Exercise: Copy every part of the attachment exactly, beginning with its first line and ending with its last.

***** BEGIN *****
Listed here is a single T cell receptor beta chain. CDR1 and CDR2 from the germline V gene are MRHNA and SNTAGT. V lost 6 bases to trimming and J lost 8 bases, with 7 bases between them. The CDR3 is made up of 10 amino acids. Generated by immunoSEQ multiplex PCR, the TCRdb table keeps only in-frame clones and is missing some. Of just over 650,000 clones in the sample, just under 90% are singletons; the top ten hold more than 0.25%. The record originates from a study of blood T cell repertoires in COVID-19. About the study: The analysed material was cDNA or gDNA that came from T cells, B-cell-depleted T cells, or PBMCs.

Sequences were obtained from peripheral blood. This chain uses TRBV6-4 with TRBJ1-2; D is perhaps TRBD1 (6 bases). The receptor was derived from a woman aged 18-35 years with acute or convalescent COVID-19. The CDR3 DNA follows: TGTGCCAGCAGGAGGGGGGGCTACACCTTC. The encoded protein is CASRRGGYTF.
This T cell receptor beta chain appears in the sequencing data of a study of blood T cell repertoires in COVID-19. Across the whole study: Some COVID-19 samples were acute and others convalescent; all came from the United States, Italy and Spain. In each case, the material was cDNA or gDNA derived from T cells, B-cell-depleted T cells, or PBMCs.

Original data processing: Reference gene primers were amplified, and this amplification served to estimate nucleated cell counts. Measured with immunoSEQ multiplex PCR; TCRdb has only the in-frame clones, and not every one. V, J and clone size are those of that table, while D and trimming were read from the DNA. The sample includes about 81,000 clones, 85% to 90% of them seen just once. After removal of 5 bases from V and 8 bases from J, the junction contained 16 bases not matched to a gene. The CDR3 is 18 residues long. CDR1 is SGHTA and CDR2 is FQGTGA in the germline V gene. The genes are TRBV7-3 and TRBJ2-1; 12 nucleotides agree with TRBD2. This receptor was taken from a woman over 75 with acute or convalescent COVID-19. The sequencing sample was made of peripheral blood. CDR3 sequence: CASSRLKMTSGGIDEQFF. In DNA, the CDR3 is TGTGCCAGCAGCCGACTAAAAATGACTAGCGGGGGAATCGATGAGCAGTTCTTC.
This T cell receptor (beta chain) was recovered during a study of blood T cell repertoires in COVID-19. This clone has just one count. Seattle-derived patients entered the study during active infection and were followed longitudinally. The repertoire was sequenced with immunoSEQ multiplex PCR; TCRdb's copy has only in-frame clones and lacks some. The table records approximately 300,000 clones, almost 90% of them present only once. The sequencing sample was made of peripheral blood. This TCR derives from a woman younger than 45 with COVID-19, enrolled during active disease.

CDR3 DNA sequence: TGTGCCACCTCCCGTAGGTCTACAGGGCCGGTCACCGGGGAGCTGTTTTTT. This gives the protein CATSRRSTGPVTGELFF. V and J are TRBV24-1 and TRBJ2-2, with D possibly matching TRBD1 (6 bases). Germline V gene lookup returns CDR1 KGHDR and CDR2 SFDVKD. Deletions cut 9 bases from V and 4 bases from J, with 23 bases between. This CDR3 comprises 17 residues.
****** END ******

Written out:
Listed here is a single T cell receptor beta chain. CDR1 and CDR2 from the germline V gene are MRHNA and SNTAGT. V lost 6 bases to trimming and J lost 8 bases, with 7 bases between them. The CDR3 is made up of 10 amino acids. Generated by immunoSEQ multiplex PCR, the TCRdb table keeps only in-frame clones and is missing some. Of just over 650,000 clones in the sample, just under 90% are singletons; the top ten hold more than 0.25%. The record originates from a study of blood T cell repertoires in COVID-19. About the study: The analysed material was cDNA or gDNA that came from T cells, B-cell-depleted T cells, or PBMCs.

Sequences were obtained from peripheral blood. This chain uses TRBV6-4 with TRBJ1-2; D is perhaps TRBD1 (6 bases). The receptor was derived from a woman aged 18-35 years with acute or convalescent COVID-19. The CDR3 DNA follows: TGTGCCAGCAGGAGGGGGGGCTACACCTTC. The encoded protein is CASRRGGYTF.
This T cell receptor beta chain appears in the sequencing data of a study of blood T cell repertoires in COVID-19. Across the whole study: Some COVID-19 samples were acute and others convalescent; all came from the United States, Italy and Spain. In each case, the material was cDNA or gDNA derived from T cells, B-cell-depleted T cells, or PBMCs.

Original data processing: Reference gene primers were amplified, and this amplification served to estimate nucleated cell counts. Measured with immunoSEQ multiplex PCR; TCRdb has only the in-frame clones, and not every one. V, J and clone size are those of that table, while D and trimming were read from the DNA. The sample includes about 81,000 clones, 85% to 90% of them seen just once. After removal of 5 bases from V and 8 bases from J, the junction contained 16 bases not matched to a gene. The CDR3 is 18 residues long. CDR1 is SGHTA and CDR2 is FQGTGA in the germline V gene. The genes are TRBV7-3 and TRBJ2-1; 12 nucleotides agree with TRBD2. This receptor was taken from a woman over 75 with acute or convalescent COVID-19. The sequencing sample was made of peripheral blood. CDR3 sequence: CASSRLKMTSGGIDEQFF. In DNA, the CDR3 is TGTGCCAGCAGCCGACTAAAAATGACTAGCGGGGGAATCGATGAGCAGTTCTTC.
This T cell receptor (beta chain) was recovered during a study of blood T cell repertoires in COVID-19. This clone has just one count. Seattle-derived patients entered the study during active infection and were followed longitudinally. The repertoire was sequenced with immunoSEQ multiplex PCR; TCRdb's copy has only in-frame clones and lacks some. The table records approximately 300,000 clones, almost 90% of them present only once. The sequencing sample was made of peripheral blood. This TCR derives from a woman younger than 45 with COVID-19, enrolled during active disease.

CDR3 DNA sequence: TGTGCCACCTCCCGTAGGTCTACAGGGCCGGTCACCGGGGAGCTGTTTTTT. This gives the protein CATSRRSTGPVTGELFF. V and J are TRBV24-1 and TRBJ2-2, with D possibly matching TRBD1 (6 bases). Germline V gene lookup returns CDR1 KGHDR and CDR2 SFDVKD. Deletions cut 9 bases from V and 4 bases from J, with 23 bases between. This CDR3 comprises 17 residues.